“Nowadays people know the price of everything and the value of nothing”
Oscar Wilde 1854-1900
A hundred years have come and gone since Oscar Wilde penned it, yet I have /read heard this quote twice in the last week.
To me, it is particularly relevant in the field of photography.
Photography, and the art therein, is something I first picked up as a hobby after receiving a camera for one of those landmark ‘milestone’ birthdays, (which in itself belies the adage that you ‘can’t teach an old dog new tricks’).
The first set of pictures I took were a compilation of the backs of random heads watching the sunset in Key West’s Mallory Square. I didn’t recognize any of them.
It was decision time. I’d spent four dollars on the roll of film and ten dollars to develop this family of strangers, basically contributing fourteen dollars to the recycle bin.
I decided to go for it, the craft of making pictures to document life’s highpoints: exotic travel destinations, more exotic travel destinations, friends and animals (at times one and the same) at exotic travel destinations. You get the picture.
The goal became to make a visual biography (auto biography) of life’s excellent adventures.
And that is where, in my opinion, the value of film far outstrips the digital world of megapixels.
With the click, click, click, delete, delete, delete functionality of digitals, it doesn’t seem to matter to most, (broad stokes here), whether there’s any UFO’s in the background, dogs humping behind the main subjects, (I know I know, to some that’s the point!), or whether or not the image resonates.
Who cares, take another one; it doesn’t have to be fine art.
We’re of a generation that is tracked to take the most pictures of any previous generations.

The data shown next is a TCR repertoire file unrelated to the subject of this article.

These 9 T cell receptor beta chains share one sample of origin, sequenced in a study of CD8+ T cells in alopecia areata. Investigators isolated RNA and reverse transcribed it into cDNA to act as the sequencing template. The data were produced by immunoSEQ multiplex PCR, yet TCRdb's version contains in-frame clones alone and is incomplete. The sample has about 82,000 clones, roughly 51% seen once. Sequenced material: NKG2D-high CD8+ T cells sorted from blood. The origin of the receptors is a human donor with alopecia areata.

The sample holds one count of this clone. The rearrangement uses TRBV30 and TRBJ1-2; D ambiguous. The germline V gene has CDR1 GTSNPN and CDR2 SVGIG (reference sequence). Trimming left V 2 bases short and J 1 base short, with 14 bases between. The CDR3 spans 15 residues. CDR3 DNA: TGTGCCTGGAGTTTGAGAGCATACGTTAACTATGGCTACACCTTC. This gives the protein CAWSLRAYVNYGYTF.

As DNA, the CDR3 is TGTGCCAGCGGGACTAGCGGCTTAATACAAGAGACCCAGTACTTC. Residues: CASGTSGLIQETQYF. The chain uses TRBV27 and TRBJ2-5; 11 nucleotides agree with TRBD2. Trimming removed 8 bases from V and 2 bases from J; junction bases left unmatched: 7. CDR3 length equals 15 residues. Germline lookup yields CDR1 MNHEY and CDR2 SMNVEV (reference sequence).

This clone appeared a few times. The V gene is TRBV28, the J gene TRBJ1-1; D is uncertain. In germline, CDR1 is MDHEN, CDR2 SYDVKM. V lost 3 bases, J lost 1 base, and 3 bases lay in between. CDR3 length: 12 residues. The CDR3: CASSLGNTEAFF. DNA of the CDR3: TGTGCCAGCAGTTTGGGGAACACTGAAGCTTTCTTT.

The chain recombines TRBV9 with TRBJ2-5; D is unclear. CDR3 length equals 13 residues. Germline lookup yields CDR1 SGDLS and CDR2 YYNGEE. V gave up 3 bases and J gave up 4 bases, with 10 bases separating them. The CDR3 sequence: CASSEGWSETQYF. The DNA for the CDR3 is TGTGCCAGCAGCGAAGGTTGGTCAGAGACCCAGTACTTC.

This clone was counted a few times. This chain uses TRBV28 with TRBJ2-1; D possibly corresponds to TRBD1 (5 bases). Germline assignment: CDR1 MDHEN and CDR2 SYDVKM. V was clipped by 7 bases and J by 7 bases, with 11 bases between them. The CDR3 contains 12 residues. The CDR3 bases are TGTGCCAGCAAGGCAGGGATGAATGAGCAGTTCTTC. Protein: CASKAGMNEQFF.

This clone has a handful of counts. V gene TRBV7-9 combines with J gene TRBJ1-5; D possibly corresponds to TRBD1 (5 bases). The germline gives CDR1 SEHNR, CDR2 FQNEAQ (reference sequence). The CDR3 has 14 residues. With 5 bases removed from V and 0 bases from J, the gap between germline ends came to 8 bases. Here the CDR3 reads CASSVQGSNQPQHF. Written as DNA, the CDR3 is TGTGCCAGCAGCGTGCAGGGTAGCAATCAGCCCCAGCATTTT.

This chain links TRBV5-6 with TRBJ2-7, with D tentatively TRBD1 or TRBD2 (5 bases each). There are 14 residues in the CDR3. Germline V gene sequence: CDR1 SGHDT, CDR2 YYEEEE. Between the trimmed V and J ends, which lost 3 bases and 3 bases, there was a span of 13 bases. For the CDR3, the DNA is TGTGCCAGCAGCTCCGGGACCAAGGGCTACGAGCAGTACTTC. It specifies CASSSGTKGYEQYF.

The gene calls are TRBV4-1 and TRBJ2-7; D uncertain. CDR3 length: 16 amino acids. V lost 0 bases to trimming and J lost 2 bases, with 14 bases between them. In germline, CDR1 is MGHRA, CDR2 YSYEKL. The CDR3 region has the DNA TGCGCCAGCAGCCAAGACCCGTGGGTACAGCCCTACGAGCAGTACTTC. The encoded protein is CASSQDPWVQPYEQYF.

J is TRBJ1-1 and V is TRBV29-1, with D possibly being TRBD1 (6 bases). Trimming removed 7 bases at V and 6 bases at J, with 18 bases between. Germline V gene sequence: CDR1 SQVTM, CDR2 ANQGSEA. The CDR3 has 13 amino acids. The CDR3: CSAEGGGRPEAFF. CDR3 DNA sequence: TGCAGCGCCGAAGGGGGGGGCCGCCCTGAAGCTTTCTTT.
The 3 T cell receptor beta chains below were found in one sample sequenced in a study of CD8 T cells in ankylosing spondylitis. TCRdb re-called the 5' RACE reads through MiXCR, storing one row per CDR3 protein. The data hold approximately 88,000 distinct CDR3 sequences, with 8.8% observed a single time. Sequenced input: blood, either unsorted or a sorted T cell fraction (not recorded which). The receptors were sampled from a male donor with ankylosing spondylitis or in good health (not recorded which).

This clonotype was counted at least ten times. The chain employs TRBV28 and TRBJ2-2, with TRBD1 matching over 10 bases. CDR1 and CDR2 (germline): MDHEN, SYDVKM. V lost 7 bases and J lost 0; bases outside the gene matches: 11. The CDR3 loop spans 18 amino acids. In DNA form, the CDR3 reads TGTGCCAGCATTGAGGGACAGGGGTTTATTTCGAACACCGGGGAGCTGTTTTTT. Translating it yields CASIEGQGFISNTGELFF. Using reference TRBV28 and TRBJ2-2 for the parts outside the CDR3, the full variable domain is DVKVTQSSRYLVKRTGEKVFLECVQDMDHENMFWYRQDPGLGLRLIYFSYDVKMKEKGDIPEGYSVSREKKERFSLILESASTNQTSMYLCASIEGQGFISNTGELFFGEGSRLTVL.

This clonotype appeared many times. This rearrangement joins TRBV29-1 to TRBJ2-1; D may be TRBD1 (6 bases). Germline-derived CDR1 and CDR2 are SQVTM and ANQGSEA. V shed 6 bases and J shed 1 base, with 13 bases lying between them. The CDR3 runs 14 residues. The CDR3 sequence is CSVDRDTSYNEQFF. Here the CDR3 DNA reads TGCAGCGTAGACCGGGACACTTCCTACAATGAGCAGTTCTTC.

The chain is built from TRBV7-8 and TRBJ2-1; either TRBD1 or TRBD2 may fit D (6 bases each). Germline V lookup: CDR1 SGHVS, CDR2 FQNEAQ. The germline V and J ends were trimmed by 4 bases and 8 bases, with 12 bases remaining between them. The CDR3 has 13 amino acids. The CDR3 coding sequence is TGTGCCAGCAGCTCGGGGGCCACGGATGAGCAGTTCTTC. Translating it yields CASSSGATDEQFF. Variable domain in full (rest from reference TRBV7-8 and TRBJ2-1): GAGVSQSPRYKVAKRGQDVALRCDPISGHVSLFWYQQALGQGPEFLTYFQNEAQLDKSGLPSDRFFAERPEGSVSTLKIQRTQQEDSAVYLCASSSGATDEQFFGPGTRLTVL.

How many of us, with our memory cards and images loaded on our P.C’s are actually keeping historical photographic records that we can pull out and show our grandchildren from our wicker rocking chairs?
I don’t want to pontificate from my light box, but I can’t count the number of times that
- People have told me about the great pictures of their trip. When I ask to see them they say, “Oh, they’re on a disk; I’ll load them on to my computer and let you know so you can come over and see them. Still waiting…….still………………waiting.
- Watched as a group of people (to the point of distraction in Australia) all look into the two-inch- by-two-inch LCD screen, come to an agreement as to who is going to take the shot, run to the bench/monument/light pole, grin, wave, peace sign, smile, wait for the click, then run back to the picture taker, to once again hang over each other and peer into the two-by-two inch screen to see if they look any different than the nano- second before. It’s not that it’s not a fun thing to do, but after many years of watching the digital camera revolution ‘roll’ out, it is scary to realize that more often than not, this is how we’re gathering our autobiographical rosebuds.
Don’t get me wrong. We all pick up a camera for different reasons and different purposes. Digital can certainly be useful, especially for commercial jobs and service pieces. And I admit I caved a mere two weeks ago, purchasing a digital CANON Rebel (personally identified with the name) T1i for some upcoming jobs.
But for the love of making pictures, the art of working at it, spending the time to both listen as well as see what others don’t, the photographic negative holds a lot of positives for me.
Rather than the price of nothing, it’s the value of everything.